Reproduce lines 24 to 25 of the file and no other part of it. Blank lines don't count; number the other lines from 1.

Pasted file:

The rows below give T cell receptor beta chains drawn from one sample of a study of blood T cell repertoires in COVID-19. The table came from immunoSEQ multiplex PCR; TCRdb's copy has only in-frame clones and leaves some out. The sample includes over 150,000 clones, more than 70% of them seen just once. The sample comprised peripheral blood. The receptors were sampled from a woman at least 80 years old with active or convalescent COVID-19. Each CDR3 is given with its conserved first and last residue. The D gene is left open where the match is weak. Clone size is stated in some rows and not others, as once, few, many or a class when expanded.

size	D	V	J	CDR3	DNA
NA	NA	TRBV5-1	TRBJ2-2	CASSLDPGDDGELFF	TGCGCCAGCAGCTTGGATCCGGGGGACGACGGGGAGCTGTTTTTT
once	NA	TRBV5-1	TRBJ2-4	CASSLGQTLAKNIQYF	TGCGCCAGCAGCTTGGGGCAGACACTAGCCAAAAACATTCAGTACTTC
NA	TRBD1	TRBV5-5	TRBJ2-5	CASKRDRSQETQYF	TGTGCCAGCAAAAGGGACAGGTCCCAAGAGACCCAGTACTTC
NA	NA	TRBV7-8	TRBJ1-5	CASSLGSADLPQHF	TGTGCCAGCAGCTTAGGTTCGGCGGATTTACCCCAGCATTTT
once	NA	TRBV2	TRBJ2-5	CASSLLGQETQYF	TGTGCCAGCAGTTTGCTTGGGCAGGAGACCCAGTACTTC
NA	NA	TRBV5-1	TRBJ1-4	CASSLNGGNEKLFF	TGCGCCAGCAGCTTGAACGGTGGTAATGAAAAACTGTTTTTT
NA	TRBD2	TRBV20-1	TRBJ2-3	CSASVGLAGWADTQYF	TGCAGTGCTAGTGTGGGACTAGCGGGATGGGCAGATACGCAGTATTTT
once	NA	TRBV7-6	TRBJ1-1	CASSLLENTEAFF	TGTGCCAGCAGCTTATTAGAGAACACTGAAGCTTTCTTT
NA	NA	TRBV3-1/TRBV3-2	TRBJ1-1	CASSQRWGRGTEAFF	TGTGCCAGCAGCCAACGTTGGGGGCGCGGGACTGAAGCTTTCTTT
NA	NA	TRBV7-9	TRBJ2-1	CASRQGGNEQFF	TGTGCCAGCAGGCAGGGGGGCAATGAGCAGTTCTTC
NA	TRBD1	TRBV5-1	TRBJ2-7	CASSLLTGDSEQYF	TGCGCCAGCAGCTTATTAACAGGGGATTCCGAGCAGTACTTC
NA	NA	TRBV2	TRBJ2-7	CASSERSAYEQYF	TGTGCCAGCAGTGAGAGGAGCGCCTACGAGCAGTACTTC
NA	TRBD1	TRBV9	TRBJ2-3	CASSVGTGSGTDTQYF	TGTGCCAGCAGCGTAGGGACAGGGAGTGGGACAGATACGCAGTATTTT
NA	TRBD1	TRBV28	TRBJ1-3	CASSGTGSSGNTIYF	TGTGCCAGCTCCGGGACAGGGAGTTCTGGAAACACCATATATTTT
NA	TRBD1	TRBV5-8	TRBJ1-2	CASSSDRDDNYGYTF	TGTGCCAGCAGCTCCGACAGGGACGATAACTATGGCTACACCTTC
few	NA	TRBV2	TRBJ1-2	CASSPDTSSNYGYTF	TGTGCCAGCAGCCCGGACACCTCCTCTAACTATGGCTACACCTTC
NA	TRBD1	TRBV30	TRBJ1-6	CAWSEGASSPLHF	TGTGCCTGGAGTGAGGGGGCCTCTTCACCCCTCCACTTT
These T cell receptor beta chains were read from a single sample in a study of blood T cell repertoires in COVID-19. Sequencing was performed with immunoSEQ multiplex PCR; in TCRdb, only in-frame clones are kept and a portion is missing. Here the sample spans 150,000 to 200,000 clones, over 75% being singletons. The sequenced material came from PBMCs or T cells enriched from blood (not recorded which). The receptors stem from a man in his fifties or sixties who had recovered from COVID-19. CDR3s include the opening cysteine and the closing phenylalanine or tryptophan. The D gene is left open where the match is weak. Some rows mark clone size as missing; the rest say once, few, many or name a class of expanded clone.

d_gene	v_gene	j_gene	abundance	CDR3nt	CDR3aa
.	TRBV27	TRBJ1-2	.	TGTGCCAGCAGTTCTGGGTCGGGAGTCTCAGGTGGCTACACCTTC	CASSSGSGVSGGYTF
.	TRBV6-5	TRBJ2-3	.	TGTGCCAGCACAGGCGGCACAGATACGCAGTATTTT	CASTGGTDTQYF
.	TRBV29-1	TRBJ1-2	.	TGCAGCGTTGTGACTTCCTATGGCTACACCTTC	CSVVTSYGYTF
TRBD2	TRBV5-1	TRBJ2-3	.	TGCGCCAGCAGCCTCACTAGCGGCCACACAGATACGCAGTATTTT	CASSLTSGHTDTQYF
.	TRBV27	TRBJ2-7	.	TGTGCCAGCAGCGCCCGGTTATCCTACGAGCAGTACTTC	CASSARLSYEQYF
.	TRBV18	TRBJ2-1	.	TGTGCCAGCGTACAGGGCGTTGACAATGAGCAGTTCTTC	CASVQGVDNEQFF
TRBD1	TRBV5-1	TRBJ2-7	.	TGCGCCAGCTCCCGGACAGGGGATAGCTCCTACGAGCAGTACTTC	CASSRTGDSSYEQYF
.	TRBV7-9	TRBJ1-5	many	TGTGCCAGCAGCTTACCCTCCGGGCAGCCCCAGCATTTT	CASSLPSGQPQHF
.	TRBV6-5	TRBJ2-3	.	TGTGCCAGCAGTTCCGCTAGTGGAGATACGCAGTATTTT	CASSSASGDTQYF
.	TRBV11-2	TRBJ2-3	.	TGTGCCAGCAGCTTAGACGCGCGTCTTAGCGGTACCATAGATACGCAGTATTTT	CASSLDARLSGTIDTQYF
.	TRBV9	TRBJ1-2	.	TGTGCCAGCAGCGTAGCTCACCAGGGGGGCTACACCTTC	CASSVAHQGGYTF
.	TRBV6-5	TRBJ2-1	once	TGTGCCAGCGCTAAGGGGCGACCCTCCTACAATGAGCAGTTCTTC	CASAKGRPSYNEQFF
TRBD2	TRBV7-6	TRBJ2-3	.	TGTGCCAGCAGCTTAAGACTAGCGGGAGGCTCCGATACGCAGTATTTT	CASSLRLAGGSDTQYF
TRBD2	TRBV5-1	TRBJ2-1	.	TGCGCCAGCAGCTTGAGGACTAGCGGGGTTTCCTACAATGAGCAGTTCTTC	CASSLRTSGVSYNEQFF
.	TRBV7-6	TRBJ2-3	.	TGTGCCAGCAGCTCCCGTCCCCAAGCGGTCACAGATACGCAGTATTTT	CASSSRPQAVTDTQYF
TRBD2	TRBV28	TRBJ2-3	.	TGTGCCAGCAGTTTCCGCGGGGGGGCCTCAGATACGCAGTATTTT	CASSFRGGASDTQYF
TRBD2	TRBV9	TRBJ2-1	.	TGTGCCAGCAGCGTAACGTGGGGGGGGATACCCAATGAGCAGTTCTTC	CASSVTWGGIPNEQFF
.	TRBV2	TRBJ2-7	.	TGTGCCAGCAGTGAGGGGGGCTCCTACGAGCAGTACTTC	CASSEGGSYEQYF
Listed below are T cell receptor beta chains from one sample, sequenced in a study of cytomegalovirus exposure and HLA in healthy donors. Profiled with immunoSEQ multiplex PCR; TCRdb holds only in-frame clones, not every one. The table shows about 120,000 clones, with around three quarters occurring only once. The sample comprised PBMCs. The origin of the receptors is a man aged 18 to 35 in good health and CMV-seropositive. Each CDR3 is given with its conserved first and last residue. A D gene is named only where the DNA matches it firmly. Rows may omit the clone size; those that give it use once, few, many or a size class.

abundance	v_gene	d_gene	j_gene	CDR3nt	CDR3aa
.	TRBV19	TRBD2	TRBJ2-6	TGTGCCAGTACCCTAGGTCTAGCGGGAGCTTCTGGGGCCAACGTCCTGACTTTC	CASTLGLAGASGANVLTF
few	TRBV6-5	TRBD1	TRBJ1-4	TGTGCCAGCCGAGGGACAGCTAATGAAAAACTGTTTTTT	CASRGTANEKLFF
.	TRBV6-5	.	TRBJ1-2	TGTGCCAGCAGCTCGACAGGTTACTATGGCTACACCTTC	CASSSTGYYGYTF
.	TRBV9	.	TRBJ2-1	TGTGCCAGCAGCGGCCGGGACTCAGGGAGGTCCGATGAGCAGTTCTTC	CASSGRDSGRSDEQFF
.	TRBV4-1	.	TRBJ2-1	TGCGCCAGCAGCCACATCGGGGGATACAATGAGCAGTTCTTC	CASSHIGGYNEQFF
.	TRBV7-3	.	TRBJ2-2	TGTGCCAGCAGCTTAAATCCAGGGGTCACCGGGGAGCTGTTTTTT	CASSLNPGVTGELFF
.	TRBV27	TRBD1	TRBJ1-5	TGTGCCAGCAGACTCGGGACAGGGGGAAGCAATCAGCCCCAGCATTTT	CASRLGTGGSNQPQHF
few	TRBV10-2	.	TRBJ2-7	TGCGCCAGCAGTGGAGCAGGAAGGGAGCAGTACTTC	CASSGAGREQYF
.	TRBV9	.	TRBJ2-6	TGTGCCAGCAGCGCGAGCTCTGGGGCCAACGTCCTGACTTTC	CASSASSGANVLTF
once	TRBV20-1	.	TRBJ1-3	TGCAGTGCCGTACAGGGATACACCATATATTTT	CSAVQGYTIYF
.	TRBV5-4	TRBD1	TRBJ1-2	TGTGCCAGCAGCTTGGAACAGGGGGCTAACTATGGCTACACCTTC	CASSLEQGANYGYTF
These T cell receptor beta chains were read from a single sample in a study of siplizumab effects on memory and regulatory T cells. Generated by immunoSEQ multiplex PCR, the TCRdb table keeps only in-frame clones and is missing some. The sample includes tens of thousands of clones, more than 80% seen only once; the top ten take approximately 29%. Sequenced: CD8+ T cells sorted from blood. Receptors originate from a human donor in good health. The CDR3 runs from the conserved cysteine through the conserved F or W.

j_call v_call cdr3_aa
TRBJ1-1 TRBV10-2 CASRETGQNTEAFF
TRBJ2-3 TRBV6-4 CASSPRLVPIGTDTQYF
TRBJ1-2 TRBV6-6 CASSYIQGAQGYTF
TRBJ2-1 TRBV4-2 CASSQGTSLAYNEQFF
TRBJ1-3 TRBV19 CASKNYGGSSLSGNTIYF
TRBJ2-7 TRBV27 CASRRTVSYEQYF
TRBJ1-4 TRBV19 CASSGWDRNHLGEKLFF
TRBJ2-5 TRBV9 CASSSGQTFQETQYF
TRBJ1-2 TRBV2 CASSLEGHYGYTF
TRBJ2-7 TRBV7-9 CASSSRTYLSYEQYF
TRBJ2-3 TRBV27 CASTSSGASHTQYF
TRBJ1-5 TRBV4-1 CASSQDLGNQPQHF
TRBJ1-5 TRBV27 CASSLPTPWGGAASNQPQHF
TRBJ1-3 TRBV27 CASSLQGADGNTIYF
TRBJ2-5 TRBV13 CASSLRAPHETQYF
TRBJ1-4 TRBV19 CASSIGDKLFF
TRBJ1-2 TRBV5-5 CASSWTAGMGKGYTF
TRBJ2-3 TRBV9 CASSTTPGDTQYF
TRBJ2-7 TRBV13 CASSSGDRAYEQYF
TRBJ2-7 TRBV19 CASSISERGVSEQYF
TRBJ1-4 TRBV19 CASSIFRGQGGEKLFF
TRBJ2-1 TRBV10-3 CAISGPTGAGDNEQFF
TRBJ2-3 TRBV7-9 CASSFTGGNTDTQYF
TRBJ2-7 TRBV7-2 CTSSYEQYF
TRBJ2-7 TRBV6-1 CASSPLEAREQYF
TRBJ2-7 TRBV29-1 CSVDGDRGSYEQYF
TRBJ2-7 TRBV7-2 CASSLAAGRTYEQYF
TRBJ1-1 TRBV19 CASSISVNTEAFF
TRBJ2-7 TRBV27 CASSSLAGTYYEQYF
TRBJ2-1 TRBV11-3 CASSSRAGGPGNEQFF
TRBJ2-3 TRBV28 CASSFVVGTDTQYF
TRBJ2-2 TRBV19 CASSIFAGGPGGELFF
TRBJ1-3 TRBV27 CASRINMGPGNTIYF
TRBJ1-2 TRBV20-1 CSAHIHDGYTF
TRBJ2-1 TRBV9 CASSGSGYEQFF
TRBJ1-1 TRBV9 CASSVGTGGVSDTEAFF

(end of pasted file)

.	TRBV29-1	TRBJ1-2	.	TGCAGCGTTGTGACTTCCTATGGCTACACCTTC	CSVVTSYGYTF
TRBD2	TRBV5-1	TRBJ2-3	.	TGCGCCAGCAGCCTCACTAGCGGCCACACAGATACGCAGTATTTT	CASSLTSGHTDTQYF